The rainbow chub offers dry fly action that rivals any trout.
Norm Albiston, a fly fishing instructor at the University of Utah once said in an interview that he prefers to start off beginners by fly fishing for whitefish rather than trout. They are much easier to catch, which eases the learning curve and adds more fun. In Korea, the best "practice" fish is the rainbow chub. They are downright slutty on dry flies. They are small, but their pretty colors make up for it. Great for beginners, you will quit counting strikes somewhere in the triple digits. As a guide, matching the best species to pursue for the day that will equate to the best possible time to be had is an important factor. Letting snobbish perceptions get in the way confuses the formula more and sometimes the lowly chub offers a better sporting experience than the highly esteemed trout.
Tiger keelback snakes are just one safety concern for anglers on Korean trout streams.
Sometimes at the start of the day, I'll mention offhand to my client that he should look out for freshwater Korean crocodiles, that they aren't that big, about a yard long or so, and if one lunges out, just kick the reptile in the snout and it will most likely back off. Okay, I'm joking. That's total b.s. Korea doesn't have crocodiles and the last Siberian tiger was shot back in 1921 not far from a cherry trout stream. But there are some critters to look out for, such as this venomous tiger keelback. Pit vipers are another but the biggest danger is falling and slipping on rocks. In my pack is a first aid kit and on my cell phone my doctor friend is speed dialed in. Always ask your guide about emergencies before heading out. To the guide you won't sound like a wussy. More likely he will be impressed.
Client Mike Allen attempts to fool a riser in a crystal-clear pool.
If I were to fall off this cliff while photographing Mike Allen casting over this clearwater pool, it could put a damper on the day. As an independent fly fishing guide, you don't have much for back-up, especially if you are in a foreign country. Fishing shops carrying esoteric fly gear simply do not exist. A broken rod or a screwed-up reel could mean a ruined outing for a guy that has been planning the trip for months. What a crapper for him. So you create your own back-up plans and have double and triple of everything, some of it in your backpack, most of it back in the vehicle. A guide preparing for a trip is like the night before opening day of deer season. Checklists are gone through once, twice, and a third time about an hour down the road in the back of your head: Did I pack the sandwiches?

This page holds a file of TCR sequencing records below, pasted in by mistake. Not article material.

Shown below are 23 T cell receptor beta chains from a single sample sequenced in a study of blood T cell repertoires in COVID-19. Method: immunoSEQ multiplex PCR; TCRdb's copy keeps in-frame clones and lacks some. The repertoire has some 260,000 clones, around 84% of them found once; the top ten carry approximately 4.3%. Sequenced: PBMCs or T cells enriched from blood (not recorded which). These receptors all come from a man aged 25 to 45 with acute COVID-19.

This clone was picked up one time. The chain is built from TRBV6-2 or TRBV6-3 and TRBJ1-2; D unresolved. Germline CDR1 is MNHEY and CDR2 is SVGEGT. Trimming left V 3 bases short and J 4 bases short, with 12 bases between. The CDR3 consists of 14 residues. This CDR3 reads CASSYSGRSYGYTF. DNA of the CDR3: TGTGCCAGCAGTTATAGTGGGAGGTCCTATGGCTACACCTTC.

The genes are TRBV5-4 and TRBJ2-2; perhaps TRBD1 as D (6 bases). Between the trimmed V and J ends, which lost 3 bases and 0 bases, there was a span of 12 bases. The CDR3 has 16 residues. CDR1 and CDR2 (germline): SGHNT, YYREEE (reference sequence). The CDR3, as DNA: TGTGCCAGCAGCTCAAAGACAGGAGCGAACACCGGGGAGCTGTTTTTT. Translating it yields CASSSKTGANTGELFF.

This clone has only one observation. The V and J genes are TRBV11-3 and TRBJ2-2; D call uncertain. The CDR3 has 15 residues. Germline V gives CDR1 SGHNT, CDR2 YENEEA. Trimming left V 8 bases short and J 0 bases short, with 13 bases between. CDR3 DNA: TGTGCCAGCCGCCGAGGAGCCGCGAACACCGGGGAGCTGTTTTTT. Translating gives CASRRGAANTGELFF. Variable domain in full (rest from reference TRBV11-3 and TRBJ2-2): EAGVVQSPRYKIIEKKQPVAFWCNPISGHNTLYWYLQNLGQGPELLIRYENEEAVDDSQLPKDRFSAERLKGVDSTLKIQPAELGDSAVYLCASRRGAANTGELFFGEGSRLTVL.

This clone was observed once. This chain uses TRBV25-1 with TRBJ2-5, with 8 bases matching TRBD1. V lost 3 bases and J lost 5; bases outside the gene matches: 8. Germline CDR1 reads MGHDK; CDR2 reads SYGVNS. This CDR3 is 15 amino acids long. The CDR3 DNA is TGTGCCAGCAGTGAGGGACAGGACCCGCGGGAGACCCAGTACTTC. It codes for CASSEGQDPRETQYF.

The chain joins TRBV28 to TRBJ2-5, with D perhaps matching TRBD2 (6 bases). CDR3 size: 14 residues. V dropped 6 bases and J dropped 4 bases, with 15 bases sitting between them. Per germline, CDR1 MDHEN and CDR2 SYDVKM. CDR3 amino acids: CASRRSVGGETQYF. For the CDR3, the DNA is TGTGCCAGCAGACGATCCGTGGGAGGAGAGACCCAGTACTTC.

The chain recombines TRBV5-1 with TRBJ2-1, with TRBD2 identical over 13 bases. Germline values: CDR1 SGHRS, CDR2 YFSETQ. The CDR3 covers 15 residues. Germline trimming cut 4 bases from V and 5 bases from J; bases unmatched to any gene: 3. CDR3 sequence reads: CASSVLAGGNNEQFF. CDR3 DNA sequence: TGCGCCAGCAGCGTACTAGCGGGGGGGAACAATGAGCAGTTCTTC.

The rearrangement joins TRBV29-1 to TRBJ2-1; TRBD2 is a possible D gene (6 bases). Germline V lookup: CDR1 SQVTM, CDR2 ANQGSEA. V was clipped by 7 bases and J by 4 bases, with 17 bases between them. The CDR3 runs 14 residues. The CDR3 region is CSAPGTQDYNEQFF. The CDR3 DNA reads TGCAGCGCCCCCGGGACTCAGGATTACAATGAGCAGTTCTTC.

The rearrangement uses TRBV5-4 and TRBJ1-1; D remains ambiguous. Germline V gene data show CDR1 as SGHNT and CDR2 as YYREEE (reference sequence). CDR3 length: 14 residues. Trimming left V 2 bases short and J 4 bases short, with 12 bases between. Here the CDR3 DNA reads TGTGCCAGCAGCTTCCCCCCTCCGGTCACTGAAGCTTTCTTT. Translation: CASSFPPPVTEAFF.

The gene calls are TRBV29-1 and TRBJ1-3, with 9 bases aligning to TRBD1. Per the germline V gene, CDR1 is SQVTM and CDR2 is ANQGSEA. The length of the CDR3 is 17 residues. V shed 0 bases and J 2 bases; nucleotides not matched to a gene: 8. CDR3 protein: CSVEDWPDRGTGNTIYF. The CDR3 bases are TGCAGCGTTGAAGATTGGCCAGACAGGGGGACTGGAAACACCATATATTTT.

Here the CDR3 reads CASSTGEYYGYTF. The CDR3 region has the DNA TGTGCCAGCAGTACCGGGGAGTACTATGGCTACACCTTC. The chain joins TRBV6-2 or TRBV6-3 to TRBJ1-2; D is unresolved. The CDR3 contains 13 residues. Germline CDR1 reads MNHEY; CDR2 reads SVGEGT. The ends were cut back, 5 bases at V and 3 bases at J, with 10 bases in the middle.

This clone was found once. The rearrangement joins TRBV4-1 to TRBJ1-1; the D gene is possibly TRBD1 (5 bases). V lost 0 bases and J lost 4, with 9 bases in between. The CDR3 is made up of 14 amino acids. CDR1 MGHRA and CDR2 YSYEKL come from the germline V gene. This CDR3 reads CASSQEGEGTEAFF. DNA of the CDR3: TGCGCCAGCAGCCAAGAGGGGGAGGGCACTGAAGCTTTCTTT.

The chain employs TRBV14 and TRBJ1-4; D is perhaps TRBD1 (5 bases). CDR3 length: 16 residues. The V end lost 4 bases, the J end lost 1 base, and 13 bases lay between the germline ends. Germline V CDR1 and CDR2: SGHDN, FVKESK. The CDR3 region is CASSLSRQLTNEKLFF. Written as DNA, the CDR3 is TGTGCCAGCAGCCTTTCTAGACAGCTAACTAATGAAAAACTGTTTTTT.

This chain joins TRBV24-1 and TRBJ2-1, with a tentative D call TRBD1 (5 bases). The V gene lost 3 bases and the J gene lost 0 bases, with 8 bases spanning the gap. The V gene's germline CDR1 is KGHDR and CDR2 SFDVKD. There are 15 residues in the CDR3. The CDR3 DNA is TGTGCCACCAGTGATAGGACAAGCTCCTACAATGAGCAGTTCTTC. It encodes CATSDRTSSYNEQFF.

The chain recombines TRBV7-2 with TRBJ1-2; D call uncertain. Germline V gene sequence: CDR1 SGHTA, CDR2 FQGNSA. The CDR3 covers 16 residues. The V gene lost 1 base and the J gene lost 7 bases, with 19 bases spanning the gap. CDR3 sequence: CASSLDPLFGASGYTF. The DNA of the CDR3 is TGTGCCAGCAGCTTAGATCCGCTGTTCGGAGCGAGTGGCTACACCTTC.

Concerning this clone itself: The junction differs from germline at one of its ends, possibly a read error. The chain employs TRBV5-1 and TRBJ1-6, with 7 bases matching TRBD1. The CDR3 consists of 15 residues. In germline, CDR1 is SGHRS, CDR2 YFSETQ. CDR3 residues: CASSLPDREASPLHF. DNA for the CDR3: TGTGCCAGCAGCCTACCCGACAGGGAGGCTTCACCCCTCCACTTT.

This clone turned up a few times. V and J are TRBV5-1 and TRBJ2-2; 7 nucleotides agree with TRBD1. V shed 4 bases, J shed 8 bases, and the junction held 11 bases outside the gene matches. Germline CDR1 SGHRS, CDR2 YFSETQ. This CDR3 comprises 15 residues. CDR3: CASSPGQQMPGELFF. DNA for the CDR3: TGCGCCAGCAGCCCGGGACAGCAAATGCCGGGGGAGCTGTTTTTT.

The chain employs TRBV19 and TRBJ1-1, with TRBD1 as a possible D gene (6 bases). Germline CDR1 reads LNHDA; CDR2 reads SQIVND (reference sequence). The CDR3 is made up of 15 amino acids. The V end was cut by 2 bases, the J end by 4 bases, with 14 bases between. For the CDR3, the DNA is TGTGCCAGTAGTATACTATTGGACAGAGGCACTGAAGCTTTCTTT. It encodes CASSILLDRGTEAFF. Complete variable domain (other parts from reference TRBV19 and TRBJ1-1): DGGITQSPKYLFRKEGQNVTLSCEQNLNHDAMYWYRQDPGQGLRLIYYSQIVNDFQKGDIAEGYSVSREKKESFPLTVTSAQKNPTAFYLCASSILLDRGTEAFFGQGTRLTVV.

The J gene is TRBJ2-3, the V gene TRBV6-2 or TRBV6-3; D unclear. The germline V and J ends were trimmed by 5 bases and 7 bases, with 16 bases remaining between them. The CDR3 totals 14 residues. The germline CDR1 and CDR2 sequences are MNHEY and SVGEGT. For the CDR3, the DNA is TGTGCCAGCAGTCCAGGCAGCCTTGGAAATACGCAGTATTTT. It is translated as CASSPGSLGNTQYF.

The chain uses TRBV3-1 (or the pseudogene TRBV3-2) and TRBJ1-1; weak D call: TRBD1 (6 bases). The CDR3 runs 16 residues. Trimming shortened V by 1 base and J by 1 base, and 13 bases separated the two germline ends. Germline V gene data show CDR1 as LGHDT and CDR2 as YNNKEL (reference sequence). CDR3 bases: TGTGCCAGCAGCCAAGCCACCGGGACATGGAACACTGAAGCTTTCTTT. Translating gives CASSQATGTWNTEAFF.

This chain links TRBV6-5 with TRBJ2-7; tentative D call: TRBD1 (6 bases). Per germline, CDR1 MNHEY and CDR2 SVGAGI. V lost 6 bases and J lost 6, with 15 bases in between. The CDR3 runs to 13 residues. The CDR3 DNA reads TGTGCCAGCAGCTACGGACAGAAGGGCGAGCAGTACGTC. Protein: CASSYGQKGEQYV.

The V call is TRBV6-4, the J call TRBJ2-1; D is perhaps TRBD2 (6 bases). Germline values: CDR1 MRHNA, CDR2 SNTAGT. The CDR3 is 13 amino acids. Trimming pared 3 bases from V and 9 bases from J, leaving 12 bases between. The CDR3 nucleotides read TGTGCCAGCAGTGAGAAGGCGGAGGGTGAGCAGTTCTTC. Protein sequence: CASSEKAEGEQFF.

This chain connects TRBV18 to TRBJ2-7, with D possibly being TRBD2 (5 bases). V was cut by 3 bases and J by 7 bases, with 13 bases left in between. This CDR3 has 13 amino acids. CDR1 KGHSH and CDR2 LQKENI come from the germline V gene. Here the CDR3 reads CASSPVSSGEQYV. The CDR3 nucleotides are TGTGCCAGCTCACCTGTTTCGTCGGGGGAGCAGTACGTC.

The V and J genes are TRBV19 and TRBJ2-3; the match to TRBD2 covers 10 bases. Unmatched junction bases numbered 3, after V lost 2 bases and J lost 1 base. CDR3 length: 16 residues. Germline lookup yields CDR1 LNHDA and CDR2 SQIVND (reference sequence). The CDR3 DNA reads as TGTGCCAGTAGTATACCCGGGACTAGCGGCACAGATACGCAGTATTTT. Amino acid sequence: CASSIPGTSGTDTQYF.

The notchmouth (above) and barbel (below) are two overlooked opponents in the mountain streams.
Everyone loves to fly fish for trout, but there are so many worthy gamefish that are overlooked in America and even more in other parts of the world. It's a shame. Consider that the Mongolian taimen, the world's biggest salmonid, only became known to most American anglers in the last decade or so. Ever hear of the Blackspotted pike? It's a cousin to the American northern pike. It lives in the wild country of Northeast Asia. Few western anglers have ever caught one. Tempting to think about, isn't it? In Korea there are barbels, a kind of sucker that is nearly identical in shape to a saltwater bonefish. Stalked in river shallows they are hunted by sight and you cast directly to them and watch the entire take, or the nervous rejection. Another species found in similar water are notchmouths, a predatory fish-eating member of the carp family. Its mouth has a notched upper jaw that fits into a hooked lower jaw.
Largemouth bass and bluegills are considered environmental threats in Korea.
Non-native American largemouth bass and bluegill have permeated many Korean waters and have been labeled by the government as "enemies of the environment." They are well-hated by the carp anglers that make up the majority of Korean freshwater fishermen. Likewise in Japan. But they also have a hardcore following in both countries composed of Bassmaster-style lure anglers whose dedication to the largemouth bass is extreme and obsessive. I like having them around, although I'm fully aware that as invasive species they do not belong in the local food chain. But as an American expatriate living abroad, they're a reminder of home. After pursuing all of the native species, catching some bass and bluegill is like meeting up with some good friends from the old days. It is technically illegal to release them after catching them (although many lure anglers do it anyway) and a couple times a year I go hunting for a mess of scrappy fighting bluegills. They are filleted and pan fried, and friends bearing cold beer stop over and we feast out in the courtyard as the sun goes down. Just like home.